Ranma 1/2 Volume Five is a manga by Rumiko Takahashi, and it was published in North America by Viz Media in 2003. The series is rated “T+” for Older Teens. I agree with the rating for this manga, due to the fact that there are occasional panels with female nudity in them.
Ranma Saotome and his father, Genma, are martial artists. During training at the cursed springs of Jusenkyo, they fall into two different cursed springs; Ranma fell into the spring of drowned girl, while Genma fell into the spring of drowned panda. Whenever they are splashed with cold water, Ranma turns into a girl, while Genma turns into a panda; warm water returns them to their normal forms.
When Ranma and Genma visit Genma’s old friend Soun Tendo at his dojo, Ranma learns the two friends had agreed that one of Tendo’s daughters would become Ranma’s fiancée and become their heir to the dojo. Akane, the youngest daughter who hates boys, is quickly assigned bridal duty by her two older sisters.
Over the course of the series, Ranma attracts several fiancées in his male form, as well as admirers in his female form. Akane also attracts other suitors. Will Ranma and Akane ever decide to be together, or will they choose one of their other suitors instead?
This volume of Ranma 1/2 begins exactly where Volume Four ended, with Ranma in the middle of a competition to try to acquire the Phoenix Pill from Cologne, the great-grandmother of Shampoo. Then, Cologne teams up with Ranma’s rival, Ryoga, in order to give him some training that she hopes will defeat Ranma.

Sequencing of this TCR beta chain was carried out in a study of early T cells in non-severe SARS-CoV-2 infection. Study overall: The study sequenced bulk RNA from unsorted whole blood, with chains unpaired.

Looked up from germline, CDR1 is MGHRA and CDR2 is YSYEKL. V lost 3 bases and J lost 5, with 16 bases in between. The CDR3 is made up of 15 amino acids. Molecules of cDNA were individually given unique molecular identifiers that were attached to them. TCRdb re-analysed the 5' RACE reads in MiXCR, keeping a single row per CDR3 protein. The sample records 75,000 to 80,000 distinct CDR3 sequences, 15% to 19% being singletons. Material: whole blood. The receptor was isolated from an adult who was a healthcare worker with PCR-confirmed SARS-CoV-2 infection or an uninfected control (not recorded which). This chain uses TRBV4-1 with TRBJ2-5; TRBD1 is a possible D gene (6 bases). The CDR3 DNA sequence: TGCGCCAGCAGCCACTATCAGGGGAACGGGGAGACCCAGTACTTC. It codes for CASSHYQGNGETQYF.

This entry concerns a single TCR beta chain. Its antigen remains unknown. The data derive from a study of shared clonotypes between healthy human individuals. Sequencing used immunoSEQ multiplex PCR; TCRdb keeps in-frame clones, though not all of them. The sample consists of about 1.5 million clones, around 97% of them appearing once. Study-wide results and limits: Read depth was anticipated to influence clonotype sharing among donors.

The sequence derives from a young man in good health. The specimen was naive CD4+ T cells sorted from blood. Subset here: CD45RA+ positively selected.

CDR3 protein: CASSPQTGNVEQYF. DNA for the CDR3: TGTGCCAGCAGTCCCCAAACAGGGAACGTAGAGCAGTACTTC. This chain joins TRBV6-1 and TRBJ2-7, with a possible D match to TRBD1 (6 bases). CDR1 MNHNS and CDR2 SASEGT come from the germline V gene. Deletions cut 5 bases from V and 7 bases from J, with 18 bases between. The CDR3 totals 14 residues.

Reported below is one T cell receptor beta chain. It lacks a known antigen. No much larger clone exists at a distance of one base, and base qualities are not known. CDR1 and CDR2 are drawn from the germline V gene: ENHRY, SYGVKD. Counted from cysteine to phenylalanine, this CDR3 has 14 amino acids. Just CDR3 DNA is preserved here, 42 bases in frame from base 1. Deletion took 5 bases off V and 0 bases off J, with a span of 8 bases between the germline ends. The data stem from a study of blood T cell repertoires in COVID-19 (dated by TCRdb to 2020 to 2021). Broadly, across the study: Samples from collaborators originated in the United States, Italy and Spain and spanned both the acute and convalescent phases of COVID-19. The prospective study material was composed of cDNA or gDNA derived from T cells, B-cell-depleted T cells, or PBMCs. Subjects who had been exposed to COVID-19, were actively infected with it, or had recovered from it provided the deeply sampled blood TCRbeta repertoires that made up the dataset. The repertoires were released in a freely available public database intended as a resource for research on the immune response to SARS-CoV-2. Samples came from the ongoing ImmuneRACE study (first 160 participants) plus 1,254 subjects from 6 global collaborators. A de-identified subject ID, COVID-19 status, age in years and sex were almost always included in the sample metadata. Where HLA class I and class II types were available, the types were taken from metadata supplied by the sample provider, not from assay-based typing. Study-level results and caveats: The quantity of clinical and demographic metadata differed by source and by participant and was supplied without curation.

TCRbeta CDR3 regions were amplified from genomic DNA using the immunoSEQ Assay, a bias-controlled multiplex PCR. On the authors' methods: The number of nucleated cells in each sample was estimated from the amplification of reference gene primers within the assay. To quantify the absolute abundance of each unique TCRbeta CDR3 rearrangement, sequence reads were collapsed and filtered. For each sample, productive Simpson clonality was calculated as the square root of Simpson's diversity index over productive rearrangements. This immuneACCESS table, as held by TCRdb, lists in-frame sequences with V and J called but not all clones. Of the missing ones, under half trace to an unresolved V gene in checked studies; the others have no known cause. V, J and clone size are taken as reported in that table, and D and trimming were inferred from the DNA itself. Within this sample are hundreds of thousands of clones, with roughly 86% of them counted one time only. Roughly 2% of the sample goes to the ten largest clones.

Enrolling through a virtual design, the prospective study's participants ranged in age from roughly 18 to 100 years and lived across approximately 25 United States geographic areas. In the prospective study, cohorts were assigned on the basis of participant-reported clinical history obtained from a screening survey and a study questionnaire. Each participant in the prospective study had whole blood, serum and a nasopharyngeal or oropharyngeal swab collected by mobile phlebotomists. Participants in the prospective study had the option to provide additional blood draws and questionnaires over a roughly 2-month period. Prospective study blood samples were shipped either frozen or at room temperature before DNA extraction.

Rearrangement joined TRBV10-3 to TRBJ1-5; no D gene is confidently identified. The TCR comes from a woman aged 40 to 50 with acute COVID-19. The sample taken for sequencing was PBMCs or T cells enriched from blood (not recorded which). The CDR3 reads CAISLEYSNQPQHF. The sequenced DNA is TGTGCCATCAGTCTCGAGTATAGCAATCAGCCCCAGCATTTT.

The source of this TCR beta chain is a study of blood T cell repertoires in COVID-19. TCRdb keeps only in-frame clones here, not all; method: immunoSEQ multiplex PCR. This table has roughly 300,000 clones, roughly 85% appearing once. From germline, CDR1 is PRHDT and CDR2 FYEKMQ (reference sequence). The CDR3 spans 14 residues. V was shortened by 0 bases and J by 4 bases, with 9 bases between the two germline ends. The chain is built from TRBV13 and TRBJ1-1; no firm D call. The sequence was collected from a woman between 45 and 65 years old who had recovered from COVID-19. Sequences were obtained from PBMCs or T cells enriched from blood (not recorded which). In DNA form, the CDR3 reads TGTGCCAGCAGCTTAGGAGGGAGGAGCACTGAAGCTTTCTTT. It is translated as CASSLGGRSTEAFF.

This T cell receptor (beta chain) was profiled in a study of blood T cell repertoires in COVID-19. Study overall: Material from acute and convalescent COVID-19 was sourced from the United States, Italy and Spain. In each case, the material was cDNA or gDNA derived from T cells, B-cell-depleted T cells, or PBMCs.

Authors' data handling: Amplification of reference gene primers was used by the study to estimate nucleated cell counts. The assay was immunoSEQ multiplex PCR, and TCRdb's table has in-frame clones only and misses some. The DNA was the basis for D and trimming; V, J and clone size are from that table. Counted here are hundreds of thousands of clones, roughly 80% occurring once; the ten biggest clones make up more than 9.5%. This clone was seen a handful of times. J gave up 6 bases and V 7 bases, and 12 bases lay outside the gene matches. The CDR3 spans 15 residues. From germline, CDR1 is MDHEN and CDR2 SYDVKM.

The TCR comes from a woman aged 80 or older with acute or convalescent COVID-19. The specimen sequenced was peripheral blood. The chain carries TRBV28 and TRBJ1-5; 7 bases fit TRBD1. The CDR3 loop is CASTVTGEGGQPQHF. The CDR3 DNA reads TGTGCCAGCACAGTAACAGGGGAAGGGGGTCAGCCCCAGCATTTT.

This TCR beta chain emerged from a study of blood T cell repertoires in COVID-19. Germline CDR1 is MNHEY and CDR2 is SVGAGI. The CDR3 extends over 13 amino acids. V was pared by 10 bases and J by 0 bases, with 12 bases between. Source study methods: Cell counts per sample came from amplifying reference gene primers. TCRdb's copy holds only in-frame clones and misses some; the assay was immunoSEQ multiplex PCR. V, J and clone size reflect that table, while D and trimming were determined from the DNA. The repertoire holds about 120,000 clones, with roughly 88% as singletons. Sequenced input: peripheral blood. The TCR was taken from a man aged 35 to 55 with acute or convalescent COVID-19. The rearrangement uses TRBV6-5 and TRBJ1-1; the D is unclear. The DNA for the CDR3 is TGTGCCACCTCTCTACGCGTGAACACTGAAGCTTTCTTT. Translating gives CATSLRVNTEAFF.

Next is the introduction of the character, Sentaro; his story arc also presents the concept of the martial arts tea ceremony. Since I viewed the anime before reading the manga, it was interesting for me to note that this storyline appears a bit earlier in the manga than it does in the anime series.
The final story arc in this volume is the martial arts takeout race. The characters who compete in this race are girl-type Ranma, Akane, and Shampoo. The winner of the race is the girl who can deliver and feed her food to the occupant a randomly chosen address. It turns out the finish line is the home of Tatewaki Kuno, an upperclassman at Ranma and Akane’s school who is in love with both Akane and girl-type Ranma.
When it comes to Takahashi’s writing, she brings just the right blend of comedy and drama to her series. Not only is the reader compelled to care about the characters, but they also want to keep reading the series to find out what happens next. Takahashi’s art style really complements her writing. Her characters are very expressive, and can convincingly convey what they’re feeling through their facial expressions.
Ranma 1/2 is a manga series that I would personally recommend for older teenagers and adults who enjoy humor and have some appreciation for the martial arts.